# 2019 in Running

As explained in a previous post, I log the distances of my runs. In the following I will make some simple observations based on this data. The data goes back to 2016 and comprises timestamps and running distances in km.

In bad storytelling manner let’s start with the most graspable and interesting statistic first: average and overall distance across years. I had never computed those before and had basically no intuition on it at all. I couldn’t have said whether I had been running more or less than last year. Turns out there was a substantial difference.

2016 | 2017 | 2018 | 2019 | |
---|---|---|---|---|

avg distance | 4.79 | 5.62 | 5.61 | 9.08 |

distance | 134 | 354 | 430 | 962 |

Given this lack of intuition I find it rather surprising to see the yearly distance increase more than twofold. I guess I won’t complain. :) The increased average distance made me wonder: Did I only leave out shorter runs or did I actually run ’longer runs’? As an, arguably weak, proxy I looked into the 20 longest runs I had every run and investigated which year they belonged to. Turns out practically all of them stem from 2019.

I figure this expresses that the average distance did not only increase through leaving out shorter runs.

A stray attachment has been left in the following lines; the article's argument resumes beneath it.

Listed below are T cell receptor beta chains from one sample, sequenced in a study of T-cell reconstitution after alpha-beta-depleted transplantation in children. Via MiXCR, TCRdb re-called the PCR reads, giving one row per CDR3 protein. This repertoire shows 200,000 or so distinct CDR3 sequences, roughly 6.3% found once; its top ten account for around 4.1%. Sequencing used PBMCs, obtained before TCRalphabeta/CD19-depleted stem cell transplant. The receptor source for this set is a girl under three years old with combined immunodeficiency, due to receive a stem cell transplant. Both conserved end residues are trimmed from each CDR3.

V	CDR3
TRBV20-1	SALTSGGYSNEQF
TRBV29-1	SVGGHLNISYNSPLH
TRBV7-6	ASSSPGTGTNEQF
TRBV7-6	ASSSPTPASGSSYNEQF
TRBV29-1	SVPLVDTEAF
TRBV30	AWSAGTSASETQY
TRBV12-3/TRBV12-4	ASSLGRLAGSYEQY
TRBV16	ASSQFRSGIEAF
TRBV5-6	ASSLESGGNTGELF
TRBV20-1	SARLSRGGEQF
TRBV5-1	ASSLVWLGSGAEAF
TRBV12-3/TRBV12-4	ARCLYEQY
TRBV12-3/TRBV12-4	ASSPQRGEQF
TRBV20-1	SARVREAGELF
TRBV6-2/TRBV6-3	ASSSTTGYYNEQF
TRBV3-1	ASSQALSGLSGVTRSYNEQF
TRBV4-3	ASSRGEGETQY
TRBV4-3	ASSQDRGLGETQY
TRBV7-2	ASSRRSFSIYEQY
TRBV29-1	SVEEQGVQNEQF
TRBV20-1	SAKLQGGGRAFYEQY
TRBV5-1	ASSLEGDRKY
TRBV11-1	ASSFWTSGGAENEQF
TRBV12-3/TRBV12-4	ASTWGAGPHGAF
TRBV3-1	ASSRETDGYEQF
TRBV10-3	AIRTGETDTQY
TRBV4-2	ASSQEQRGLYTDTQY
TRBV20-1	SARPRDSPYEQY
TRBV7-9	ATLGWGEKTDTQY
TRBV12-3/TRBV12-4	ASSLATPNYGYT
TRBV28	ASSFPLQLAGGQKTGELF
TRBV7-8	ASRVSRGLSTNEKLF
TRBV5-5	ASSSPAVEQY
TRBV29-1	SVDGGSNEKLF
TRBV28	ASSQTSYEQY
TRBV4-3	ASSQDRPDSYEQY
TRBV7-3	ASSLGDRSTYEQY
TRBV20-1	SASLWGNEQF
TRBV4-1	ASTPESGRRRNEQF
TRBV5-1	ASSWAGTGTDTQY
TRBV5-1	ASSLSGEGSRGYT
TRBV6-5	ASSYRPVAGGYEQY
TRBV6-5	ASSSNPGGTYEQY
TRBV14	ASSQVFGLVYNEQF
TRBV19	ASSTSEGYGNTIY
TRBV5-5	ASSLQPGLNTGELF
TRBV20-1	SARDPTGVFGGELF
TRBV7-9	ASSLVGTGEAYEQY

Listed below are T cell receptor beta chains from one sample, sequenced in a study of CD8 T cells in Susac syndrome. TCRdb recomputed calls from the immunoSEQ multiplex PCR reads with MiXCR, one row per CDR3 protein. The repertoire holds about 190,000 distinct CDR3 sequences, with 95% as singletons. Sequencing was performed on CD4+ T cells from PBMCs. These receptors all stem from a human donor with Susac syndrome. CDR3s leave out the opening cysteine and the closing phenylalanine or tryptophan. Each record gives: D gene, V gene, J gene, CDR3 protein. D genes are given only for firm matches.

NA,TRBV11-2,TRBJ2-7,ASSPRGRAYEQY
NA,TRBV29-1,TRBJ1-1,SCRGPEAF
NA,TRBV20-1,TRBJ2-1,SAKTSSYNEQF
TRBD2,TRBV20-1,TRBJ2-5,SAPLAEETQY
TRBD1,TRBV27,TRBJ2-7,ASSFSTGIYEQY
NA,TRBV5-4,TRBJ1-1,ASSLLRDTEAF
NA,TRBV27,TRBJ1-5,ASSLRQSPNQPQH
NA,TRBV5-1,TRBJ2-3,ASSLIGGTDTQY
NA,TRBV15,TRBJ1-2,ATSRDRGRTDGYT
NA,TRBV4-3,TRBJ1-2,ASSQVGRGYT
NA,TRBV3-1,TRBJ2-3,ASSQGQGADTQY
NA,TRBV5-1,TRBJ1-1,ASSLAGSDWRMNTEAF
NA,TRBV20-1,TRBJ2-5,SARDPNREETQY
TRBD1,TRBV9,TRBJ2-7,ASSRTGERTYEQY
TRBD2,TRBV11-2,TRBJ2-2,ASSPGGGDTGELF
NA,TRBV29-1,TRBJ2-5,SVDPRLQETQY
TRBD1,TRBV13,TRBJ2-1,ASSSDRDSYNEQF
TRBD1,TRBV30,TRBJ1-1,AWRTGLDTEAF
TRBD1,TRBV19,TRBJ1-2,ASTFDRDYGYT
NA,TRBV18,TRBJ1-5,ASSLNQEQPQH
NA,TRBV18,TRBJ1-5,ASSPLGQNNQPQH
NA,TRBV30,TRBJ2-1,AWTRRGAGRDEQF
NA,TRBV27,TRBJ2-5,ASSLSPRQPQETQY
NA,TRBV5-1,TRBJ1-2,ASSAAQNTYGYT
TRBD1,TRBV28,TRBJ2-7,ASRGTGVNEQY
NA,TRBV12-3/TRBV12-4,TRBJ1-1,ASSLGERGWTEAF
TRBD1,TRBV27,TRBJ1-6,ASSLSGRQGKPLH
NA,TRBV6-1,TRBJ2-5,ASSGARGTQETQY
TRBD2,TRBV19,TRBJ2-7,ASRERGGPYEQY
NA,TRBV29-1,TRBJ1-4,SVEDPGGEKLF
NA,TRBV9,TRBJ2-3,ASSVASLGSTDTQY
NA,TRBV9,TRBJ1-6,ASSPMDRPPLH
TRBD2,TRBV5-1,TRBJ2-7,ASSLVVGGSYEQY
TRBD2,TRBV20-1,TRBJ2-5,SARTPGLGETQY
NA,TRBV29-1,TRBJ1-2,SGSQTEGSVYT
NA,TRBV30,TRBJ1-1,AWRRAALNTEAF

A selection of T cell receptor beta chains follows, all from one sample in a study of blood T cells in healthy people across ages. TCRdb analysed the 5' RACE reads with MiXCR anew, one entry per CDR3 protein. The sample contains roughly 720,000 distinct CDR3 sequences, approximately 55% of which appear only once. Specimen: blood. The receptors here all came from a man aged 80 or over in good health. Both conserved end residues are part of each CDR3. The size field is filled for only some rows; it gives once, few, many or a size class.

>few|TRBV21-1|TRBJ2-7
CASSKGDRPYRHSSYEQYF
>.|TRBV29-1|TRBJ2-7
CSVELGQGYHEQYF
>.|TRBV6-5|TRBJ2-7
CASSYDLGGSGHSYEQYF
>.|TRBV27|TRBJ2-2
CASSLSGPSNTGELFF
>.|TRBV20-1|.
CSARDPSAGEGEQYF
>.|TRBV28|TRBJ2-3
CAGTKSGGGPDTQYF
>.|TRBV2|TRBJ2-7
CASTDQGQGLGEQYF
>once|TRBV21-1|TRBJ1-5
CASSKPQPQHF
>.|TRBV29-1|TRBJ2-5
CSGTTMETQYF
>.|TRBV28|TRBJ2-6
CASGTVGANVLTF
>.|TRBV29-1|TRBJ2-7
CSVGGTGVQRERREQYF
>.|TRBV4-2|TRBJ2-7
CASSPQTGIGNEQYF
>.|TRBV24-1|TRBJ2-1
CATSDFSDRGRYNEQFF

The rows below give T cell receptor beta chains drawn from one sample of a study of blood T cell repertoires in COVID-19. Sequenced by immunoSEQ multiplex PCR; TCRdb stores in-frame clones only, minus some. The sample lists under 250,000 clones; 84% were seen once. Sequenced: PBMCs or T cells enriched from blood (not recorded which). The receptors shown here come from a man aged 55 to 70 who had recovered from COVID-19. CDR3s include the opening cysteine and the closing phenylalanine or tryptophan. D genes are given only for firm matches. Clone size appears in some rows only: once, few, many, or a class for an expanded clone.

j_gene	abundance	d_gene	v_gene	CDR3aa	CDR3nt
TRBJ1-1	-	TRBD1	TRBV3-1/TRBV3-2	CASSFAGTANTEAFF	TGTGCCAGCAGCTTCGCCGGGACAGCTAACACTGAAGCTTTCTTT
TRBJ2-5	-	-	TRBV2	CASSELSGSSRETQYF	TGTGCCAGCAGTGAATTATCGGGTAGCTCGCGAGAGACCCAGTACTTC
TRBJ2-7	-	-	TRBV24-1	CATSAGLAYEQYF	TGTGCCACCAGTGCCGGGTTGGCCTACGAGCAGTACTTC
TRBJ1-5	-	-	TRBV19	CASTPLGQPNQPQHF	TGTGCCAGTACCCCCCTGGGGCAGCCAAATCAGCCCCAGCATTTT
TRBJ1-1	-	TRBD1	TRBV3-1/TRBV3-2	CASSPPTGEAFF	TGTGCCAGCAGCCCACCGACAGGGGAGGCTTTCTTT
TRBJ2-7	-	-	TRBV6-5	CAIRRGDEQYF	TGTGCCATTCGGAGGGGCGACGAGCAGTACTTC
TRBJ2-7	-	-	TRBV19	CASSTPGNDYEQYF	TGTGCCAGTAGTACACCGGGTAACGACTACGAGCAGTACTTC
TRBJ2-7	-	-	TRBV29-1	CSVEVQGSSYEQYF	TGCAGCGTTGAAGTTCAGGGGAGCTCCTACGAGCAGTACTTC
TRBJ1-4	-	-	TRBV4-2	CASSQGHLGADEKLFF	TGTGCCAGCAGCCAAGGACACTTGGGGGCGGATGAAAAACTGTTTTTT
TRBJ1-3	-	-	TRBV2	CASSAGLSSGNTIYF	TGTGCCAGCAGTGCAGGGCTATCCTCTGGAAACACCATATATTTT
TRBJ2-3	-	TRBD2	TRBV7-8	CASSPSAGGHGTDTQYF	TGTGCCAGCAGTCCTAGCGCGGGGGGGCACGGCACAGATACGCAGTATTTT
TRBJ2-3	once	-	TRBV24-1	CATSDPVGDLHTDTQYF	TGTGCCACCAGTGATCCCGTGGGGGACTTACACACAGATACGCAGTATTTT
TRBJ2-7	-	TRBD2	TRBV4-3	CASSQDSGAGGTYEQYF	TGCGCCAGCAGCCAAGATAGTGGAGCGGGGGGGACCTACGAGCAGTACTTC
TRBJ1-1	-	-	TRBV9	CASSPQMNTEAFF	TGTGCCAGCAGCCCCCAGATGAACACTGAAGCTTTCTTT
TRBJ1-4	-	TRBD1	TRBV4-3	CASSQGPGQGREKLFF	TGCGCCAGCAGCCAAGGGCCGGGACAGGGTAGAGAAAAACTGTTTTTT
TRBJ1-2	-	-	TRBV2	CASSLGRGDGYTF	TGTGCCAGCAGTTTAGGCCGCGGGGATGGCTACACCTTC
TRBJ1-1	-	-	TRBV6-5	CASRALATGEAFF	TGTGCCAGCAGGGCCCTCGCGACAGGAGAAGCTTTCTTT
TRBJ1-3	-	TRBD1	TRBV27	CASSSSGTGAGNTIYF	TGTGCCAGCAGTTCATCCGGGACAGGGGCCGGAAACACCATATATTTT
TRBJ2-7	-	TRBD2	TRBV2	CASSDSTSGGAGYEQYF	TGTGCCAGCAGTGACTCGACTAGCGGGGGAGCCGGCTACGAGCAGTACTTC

Moreover, I wondered whether there were periodic phenomena on a monthly scale. Despite usually considering myself more or less indifferent to weather conditions, the following plot shows peaks in the summer months for 2017 and 2018. 2019 paints a less clear picture. Maybe the summer peaks and the summer are not causally related but only correlated by say a change of lifestyle? Both summers of 2017 and 2018 did not have me attend and work for lectures but rather intern and do exam prep.

Overall, the average run distance does not seem to be vastly influenced by seasonal/periodic circumstances. I tell myself that this vaguely and qualitatively confirms my wishful thinking of me not being a fair weather runner. :)

Within 2019, I looked into weekly stats. It turns out that I averaged at 2.04 runs per week and 18.5 km per week. Following are histograms of the number of weekly runs and weekly distances with said means as vertical lines.

While quite a few weeks came with fairly little mileage, I’m quite satisfied to see that there were only 5 weeks without running despite quite several of traveling.

Lastly, I wondered: Are greater weekly distances more associated with how often I pulled myself together to go for a run or more associated by for how long I hung in runs? For that purpose, restricting myself to linear effects, I computed the Pearson coefficients between said metrics.

Pearson coefficient | ||
---|---|---|

weekly distance | weekly average distance | .65 |

weekly distance | weekly number of runs | .88 |

While there is no simple answer to the brought-up question, this might be an interesting observation that is vaguely related.